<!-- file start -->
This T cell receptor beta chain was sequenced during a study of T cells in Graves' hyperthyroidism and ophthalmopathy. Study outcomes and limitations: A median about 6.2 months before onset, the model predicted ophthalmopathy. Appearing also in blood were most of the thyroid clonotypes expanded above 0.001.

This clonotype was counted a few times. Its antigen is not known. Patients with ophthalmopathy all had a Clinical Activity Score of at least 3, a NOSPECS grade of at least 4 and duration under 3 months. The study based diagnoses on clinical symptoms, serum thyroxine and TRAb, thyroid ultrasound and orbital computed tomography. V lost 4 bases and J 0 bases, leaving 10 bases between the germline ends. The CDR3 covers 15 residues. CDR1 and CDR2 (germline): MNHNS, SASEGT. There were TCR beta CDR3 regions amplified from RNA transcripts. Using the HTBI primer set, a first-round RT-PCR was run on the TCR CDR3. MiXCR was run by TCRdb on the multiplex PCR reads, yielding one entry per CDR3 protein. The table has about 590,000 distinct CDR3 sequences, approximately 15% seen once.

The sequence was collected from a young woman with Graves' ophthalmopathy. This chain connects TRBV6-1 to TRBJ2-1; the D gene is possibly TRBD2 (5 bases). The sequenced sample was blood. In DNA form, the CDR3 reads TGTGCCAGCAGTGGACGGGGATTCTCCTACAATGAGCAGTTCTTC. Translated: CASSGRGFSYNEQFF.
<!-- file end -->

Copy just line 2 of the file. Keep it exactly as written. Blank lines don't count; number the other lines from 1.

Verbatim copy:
This clonotype was counted a few times. Its antigen is not known. Patients with ophthalmopathy all had a Clinical Activity Score of at least 3, a NOSPECS grade of at least 4 and duration under 3 months. The study based diagnoses on clinical symptoms, serum thyroxine and TRAb, thyroid ultrasound and orbital computed tomography. V lost 4 bases and J 0 bases, leaving 10 bases between the germline ends. The CDR3 covers 15 residues. CDR1 and CDR2 (germline): MNHNS, SASEGT. There were TCR beta CDR3 regions amplified from RNA transcripts. Using the HTBI primer set, a first-round RT-PCR was run on the TCR CDR3. MiXCR was run by TCRdb on the multiplex PCR reads, yielding one entry per CDR3 protein. The table has about 590,000 distinct CDR3 sequences, approximately 15% seen once.